The semantics of using a license in place of a permit, certificate, certification, and training may not seem obvious. All you need to know is that a bartending license is the correct generic term. However, we'll provide a deeper explanation if you'd like to read more.

Bartending License/Mixology License

From the definition given before, a bartending, bartender, or mixology license is a blanket term that refers to a document. This document is given to an individual upon completing either a state-certified program or a program. In this case, a state-certified liquor-serving government agency, commission, or other names for the group. Two words make a world of difference: regulated and government. The word "license" is presumed to include the process of regulation by government agencies. So, in all states where alcohol serving training is regulated by a government agency (i.e., the Wisconsin Department of Revenue), you receive a license.

Bartending Permit/Certificate

A "permit" (noun form) is the written warrant (legal document) given through authority. A permit is typically a broad term but usually means you are given permission to do something safety-related. Yes, selling and serving alcohol is safety-related. So technically you're receiving a bartending permit. However, since the federal government regulates the sale of alcohol, United States Congress (21st Amendment ratified 12/05/1933), the correct word still circles back to a license.

A "certificate" is a document of evidence given to an individual upon completion. However, only non-regulated and non-government agencies use them. For example, Serving Alcohol can issue you a certificate.

Bartending Certification and Bartender Training

Finally, "certification" and "training" are the acts of becoming certified, resulting in certification. So bartending certification and bartender training would only apply to the act of taking one of our Serving Alcohol courses.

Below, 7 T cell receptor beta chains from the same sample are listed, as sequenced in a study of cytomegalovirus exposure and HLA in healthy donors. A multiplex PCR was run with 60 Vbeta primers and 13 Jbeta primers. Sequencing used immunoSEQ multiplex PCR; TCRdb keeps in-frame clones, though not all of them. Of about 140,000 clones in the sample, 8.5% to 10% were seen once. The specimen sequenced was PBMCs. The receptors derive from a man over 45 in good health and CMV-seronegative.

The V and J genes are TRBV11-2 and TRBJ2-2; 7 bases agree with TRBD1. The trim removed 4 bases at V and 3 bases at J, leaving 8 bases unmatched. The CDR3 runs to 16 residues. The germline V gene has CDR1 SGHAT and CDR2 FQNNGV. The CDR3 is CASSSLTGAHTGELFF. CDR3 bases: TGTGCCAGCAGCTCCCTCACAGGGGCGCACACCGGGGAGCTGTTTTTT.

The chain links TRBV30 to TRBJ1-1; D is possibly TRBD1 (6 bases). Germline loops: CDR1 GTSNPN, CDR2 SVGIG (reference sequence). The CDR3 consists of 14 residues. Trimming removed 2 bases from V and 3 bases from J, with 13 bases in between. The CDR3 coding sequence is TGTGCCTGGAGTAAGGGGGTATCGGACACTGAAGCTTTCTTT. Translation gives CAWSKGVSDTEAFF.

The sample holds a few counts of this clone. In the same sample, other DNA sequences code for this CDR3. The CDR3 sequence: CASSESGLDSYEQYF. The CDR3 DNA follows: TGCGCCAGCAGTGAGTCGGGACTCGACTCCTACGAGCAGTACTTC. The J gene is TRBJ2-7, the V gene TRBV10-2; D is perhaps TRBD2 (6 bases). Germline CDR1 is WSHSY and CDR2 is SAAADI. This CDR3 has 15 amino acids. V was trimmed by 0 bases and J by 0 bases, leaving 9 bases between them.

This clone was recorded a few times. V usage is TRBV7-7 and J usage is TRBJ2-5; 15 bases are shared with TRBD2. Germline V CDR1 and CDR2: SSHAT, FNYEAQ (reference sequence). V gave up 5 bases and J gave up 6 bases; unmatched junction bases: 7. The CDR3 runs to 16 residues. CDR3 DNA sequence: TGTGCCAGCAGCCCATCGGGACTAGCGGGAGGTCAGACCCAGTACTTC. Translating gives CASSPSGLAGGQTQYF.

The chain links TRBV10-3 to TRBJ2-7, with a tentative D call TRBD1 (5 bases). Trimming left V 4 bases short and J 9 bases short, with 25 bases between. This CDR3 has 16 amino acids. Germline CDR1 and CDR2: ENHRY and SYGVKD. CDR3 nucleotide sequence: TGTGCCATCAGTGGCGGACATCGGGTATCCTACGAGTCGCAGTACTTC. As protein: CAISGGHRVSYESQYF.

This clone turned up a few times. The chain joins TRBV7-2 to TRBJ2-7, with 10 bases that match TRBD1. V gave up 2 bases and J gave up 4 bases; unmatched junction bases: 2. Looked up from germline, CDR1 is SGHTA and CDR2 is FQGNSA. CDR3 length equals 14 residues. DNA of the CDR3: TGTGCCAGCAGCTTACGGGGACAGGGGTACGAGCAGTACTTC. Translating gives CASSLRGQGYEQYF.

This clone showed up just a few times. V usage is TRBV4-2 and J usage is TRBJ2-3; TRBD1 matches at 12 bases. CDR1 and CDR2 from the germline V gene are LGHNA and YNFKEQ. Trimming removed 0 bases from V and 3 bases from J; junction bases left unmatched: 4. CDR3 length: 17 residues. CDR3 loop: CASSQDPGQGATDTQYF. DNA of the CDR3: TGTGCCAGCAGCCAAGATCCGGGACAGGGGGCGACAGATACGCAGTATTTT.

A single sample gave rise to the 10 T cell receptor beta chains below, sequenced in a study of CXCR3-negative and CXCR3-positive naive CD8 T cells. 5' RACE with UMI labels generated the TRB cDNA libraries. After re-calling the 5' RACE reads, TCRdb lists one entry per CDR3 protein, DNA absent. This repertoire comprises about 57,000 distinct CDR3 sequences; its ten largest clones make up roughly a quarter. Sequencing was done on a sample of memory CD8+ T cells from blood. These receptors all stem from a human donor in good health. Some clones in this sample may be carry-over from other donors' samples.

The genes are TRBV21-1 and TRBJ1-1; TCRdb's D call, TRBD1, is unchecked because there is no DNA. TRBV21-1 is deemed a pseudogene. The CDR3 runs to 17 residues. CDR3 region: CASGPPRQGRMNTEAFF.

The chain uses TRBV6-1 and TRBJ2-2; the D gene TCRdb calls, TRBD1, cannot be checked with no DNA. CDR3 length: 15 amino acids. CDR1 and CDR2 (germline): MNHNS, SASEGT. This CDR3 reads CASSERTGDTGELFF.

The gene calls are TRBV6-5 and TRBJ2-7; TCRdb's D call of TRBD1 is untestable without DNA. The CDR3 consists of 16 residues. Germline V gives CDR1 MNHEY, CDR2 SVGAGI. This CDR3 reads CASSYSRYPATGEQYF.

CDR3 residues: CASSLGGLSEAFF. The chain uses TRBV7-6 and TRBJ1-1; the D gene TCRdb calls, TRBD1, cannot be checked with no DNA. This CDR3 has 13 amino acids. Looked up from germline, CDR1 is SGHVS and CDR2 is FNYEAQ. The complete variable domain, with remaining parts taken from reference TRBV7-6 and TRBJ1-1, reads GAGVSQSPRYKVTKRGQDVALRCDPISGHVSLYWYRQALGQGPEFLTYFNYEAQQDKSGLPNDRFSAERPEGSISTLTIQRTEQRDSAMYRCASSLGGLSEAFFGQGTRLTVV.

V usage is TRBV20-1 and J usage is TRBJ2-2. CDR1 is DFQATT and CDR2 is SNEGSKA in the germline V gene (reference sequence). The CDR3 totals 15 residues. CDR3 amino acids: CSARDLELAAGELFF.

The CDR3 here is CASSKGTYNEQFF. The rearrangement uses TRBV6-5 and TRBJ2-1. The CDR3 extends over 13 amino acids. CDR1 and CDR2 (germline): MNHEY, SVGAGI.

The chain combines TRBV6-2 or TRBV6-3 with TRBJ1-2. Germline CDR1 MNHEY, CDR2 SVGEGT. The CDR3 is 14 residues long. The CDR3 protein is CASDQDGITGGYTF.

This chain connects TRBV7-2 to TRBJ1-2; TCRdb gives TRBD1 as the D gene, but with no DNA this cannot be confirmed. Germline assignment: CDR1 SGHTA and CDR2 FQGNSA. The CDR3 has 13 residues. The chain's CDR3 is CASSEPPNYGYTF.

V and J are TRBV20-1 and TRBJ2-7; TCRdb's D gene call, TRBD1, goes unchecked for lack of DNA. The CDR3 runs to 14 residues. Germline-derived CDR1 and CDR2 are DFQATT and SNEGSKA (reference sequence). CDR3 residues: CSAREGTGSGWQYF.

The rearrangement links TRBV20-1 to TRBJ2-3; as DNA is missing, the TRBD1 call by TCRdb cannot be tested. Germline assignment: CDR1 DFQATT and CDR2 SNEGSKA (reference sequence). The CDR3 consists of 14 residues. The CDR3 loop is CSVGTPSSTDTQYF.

What Certifications do I need to be a Bartender?

Depending on your state, an alcohol certification or license may or may not be required. We have a list of what states require a certification or license. The difference between the two can be found here. Illinois and California require a bartending "license" due to their state mandated alcohol training regulations. In the state of Illinois, it's called Illinois BASSET Certification and in the state of California, it's called California RBS Training Certification. Whereas a certification in Florida would not be considered a license because it is voluntary training. Additional alcohol certifications such as a mixologist can be acquired through one of our Master Bartender classes.

Liquor License

The term "liquor license" comes up from time to time when discussing a bartender's license. It's the license issued by the state or local authority for the business to sell or serve alcohol. For example, your local liquor store or grocery store is given a liquor license which gives them the ability to sell liquor to customers. However, this doesn't limit the business to only just selling liquor (varies by state). Sometimes it's used to describe all alcoholic beverages like liquor, beer, and wine (or a combination). Other times a state may require you to apply for a beer license, wine license, and liquor license to sell each one.

Why Do You Need a Bartending License?

You need to know and understand the business. The licensing process is more about educating you on selling or serving alcohol (more specifically when not to) than mixing drinks. (Check out our Master Bartender course for that).

female bartender Whether or not you work in a state that mandates training for alcohol serving or selling, you should always have a current alcohol seller-server license. The simple reason is that it reduces the likelihood of being involved in a lawsuit. And it goes beyond being involved in a lawsuit. There is jail time associated with making the wrong decisions selling or serving alcohol, depending on the violation and the circumstances. Many employers insist you have it. Why? Because it lessens their liability exposure and their insurance cost.